Whether it’s the guy on the cell phone who doesn’t look before stepping off a city sidewalk or kids chasing a ball into a suburban street, people regularly operate completely oblivious to traffic. Add into these scenes a distracted driver and the results could be tragic.
So Volvo developed a new technology that goes a long way toward preventing such accidents, and the potential pedestrian injuries or even fatalities. It’s called “Collision Warning with Full Auto Brake and Pedestrian Safety” and it will be launched next fall with the all-new 2011 S60 sports sedan
There are three components in the Pedestrian Safety system:
- Radar system: It scans both far ahead and to the side of the road to detect the presence of objects and measure the distance to them.
- High-resolution camera: It looks for objects that the radar system detects and identifies whether they’re people.
- Control Unit: It analyzes the patterns of people’s movement, determines if a collision with a pedestrian is imminent, checks for the driver’s reaction and directs the vehicle to react appropriately.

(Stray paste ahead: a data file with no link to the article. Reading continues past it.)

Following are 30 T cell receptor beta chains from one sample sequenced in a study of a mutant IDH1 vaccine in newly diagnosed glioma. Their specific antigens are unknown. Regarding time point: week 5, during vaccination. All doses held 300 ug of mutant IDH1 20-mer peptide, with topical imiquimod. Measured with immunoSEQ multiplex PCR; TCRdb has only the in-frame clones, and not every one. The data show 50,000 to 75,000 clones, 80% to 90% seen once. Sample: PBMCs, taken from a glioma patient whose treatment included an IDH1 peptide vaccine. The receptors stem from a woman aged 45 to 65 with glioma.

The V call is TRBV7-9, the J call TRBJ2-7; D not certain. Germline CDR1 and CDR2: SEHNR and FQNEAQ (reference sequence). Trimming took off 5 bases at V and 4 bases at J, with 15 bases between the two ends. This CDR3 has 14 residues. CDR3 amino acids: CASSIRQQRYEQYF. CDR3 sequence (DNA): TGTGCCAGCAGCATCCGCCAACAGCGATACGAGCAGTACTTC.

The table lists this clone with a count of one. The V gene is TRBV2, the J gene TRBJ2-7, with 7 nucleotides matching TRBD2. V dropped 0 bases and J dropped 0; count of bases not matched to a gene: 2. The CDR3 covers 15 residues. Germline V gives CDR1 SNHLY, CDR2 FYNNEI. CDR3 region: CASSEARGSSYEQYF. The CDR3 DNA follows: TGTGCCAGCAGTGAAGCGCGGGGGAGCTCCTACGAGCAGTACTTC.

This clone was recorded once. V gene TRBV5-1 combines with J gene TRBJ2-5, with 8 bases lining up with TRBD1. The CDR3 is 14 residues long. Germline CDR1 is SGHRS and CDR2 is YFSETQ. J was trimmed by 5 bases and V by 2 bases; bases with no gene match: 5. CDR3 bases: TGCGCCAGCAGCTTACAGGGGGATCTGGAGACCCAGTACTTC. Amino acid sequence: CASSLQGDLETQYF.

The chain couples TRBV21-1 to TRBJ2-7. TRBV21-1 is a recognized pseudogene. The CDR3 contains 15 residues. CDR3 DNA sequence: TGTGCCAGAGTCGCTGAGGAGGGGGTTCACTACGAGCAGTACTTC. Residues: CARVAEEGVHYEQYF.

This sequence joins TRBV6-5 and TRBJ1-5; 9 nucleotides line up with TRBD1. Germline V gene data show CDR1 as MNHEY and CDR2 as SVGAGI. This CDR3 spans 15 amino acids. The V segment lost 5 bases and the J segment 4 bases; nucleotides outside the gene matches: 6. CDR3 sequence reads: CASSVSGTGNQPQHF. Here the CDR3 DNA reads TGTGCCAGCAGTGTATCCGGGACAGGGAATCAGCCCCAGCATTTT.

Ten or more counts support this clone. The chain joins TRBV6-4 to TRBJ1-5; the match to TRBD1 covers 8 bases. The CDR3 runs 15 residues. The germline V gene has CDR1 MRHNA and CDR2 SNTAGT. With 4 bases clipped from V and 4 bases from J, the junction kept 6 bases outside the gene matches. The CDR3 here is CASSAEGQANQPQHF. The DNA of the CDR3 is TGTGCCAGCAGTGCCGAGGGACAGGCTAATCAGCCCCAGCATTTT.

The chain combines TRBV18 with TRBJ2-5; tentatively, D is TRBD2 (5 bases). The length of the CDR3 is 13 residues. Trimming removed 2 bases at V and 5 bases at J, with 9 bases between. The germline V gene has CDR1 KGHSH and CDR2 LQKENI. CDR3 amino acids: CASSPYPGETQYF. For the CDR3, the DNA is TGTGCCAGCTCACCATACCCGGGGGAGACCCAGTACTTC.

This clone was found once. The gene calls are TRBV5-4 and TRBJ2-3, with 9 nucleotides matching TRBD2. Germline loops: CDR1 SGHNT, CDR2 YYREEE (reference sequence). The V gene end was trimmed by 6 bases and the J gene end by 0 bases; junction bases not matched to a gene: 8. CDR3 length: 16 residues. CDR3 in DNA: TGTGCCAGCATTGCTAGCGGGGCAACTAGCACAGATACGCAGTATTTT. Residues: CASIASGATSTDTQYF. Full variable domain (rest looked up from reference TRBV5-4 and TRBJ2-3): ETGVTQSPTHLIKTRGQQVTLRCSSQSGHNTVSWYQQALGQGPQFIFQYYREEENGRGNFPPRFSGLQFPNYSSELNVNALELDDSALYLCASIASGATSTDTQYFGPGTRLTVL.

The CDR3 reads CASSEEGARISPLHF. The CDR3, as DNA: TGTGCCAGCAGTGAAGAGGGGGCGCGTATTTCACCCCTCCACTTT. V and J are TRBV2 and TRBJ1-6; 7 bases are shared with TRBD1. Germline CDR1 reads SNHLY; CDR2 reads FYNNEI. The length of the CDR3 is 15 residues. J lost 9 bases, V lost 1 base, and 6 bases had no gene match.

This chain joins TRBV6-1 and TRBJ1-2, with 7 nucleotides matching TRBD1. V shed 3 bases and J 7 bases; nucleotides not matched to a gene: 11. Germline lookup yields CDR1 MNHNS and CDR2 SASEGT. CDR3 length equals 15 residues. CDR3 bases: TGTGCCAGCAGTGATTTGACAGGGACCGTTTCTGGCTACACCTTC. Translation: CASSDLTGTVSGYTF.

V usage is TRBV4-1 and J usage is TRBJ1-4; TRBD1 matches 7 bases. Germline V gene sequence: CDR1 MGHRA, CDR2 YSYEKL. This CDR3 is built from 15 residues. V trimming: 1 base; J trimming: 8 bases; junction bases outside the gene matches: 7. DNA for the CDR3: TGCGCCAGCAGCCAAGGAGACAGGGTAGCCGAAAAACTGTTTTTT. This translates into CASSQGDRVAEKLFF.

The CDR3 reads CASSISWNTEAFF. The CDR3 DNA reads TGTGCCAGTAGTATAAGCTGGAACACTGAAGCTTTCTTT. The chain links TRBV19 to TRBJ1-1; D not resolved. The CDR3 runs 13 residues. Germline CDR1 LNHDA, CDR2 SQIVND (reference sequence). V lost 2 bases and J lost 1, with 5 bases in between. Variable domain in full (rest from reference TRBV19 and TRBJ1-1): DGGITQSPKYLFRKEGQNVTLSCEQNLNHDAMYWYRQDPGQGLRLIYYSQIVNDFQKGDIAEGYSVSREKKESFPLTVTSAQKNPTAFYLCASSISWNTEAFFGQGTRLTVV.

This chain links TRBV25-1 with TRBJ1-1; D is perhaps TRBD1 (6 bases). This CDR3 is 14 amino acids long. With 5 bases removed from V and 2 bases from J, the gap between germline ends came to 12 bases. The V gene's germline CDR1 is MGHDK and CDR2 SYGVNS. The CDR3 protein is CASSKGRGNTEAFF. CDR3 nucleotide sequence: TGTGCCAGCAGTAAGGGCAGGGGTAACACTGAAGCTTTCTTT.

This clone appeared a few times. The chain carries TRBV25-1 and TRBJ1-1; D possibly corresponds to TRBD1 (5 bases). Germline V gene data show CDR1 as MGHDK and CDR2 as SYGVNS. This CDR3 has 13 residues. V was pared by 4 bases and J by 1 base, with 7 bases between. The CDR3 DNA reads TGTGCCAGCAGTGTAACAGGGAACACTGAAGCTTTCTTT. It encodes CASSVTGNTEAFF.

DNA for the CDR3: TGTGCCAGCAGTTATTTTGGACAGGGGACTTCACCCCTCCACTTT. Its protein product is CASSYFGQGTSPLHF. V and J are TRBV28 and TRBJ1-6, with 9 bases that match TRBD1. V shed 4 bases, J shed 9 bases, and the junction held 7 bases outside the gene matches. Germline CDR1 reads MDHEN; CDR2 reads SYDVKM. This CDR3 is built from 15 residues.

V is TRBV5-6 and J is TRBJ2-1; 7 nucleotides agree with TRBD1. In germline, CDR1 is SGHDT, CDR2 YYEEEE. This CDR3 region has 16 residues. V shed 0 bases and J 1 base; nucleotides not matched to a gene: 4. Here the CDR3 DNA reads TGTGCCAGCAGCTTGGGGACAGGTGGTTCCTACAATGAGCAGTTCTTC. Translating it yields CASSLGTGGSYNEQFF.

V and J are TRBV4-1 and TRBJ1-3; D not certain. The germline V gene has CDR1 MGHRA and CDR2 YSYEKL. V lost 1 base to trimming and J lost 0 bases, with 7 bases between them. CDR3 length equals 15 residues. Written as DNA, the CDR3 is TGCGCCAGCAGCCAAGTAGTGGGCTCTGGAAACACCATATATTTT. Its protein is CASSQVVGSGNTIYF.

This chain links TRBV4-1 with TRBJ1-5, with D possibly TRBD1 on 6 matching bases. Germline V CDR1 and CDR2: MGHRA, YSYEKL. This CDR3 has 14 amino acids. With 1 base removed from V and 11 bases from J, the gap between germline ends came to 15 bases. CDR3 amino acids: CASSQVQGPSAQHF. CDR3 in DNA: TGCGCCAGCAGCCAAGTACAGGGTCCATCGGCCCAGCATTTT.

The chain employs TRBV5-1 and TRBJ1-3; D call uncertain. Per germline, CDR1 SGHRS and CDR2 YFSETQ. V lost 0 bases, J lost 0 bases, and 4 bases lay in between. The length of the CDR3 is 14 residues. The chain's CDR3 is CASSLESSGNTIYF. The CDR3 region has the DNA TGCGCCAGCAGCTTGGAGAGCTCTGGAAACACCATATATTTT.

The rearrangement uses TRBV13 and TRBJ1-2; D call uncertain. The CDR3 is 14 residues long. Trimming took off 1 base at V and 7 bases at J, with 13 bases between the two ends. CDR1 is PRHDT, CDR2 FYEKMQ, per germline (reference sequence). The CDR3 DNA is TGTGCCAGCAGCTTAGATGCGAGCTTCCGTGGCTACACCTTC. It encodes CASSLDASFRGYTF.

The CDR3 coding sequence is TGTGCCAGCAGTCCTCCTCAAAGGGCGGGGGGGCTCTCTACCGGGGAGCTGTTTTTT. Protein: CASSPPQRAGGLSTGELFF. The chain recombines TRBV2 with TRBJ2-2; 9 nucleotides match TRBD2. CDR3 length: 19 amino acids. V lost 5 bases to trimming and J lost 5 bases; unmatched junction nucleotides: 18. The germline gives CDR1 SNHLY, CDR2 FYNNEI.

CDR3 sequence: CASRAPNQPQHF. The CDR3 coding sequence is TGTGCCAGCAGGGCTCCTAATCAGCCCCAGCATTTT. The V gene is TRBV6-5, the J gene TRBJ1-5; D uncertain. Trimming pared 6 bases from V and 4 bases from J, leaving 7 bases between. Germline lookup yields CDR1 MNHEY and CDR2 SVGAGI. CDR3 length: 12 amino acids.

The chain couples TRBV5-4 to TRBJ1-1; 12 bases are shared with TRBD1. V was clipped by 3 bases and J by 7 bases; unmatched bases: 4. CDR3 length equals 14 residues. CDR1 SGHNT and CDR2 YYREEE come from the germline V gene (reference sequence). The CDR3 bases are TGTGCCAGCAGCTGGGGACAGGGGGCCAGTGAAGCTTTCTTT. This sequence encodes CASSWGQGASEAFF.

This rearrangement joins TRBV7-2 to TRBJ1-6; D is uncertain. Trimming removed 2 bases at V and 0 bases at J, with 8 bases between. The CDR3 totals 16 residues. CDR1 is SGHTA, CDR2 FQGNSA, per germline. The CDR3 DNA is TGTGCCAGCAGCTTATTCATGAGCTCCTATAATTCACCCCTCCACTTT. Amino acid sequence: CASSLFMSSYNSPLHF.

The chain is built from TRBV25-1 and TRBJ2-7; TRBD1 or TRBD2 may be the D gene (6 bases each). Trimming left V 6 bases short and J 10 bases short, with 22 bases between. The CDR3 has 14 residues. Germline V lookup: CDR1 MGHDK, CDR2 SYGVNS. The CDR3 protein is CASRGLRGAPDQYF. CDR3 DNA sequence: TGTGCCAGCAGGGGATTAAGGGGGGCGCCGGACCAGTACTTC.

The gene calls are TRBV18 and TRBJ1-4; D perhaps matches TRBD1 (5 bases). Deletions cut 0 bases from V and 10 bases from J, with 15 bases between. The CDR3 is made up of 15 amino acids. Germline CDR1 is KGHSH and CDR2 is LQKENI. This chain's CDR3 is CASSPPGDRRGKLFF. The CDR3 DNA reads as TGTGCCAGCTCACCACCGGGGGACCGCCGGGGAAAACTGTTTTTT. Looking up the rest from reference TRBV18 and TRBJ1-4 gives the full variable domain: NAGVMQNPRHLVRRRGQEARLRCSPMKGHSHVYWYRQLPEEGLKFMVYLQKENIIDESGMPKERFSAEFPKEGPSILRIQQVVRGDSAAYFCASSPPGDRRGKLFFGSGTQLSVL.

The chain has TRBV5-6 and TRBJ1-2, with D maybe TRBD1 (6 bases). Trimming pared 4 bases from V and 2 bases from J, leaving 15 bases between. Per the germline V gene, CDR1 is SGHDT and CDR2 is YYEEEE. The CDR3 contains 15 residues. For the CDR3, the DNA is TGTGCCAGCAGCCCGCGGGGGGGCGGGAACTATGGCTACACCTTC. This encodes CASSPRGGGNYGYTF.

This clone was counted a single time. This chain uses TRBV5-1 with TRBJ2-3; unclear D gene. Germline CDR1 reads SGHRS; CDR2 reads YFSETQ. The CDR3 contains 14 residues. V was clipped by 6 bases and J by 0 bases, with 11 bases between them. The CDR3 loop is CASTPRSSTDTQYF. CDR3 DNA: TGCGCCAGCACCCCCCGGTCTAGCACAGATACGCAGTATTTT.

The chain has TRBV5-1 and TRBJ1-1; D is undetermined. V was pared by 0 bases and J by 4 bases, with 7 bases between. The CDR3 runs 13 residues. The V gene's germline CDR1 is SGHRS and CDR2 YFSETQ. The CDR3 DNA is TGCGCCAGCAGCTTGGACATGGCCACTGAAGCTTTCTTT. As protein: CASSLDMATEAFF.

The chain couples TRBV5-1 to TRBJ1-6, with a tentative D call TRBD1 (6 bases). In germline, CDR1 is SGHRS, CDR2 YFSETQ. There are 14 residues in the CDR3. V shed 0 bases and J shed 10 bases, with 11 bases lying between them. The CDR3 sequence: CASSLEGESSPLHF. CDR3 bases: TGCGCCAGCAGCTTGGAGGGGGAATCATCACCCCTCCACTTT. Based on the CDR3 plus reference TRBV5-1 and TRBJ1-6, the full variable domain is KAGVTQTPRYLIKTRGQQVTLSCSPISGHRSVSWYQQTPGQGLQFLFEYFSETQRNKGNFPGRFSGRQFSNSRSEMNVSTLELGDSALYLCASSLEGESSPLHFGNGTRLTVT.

The driver receives a warning—both audible and visual, with a head-up display of red lights on the windshield—whenever the Pedestrian Safety system sees an accident waiting to happen. If he does not react, the system will automatically apply the car’s brakes, using 100 percent of the available braking power. It’s a last-minute attempt to avoid hitting the pedestrian, but one that will likely end well if the car is moving at a slow enough speed on dry and clean pavement.
Volvo says Pedestrian Safety can prevent a collision at speeds between 2 mph and about 15 mph, but notes that stopping distance—and therefore the outcome—could be altered by road wetness or other adverse conditions. In addition, the company says, the camera optics are no better than human vision, so the system is just as likely as the driver to not see pedestrians in darkness, bad weather or indiscernible clothing.
Volvo, of course, has been testing the system and I had a chance last week to drive an early version installed in a European 2010 XC60 “test mule vehicle.” I tested it on a dry segment of parking lot at Volvo’s Rockleigh, NJ, headquarters—a closed course that was occupied only by a dummy named Bob.
Try after try, with approach speeds ranging up to 25 km/h (15.5 mph), Bob remained standing.
Then I went faster…
And Bob went down.
To its credit, Pedestrian Safety did kick in and try to prevent the hit, but at speeds over 25 km/h, and with the system’s intentionally late reaction, the laws of physics made this impossible. Bob was leveled.
And there lies the lesson: For pedestrians and drivers alike, not even a really smart car is a perfect substitute for staying alert.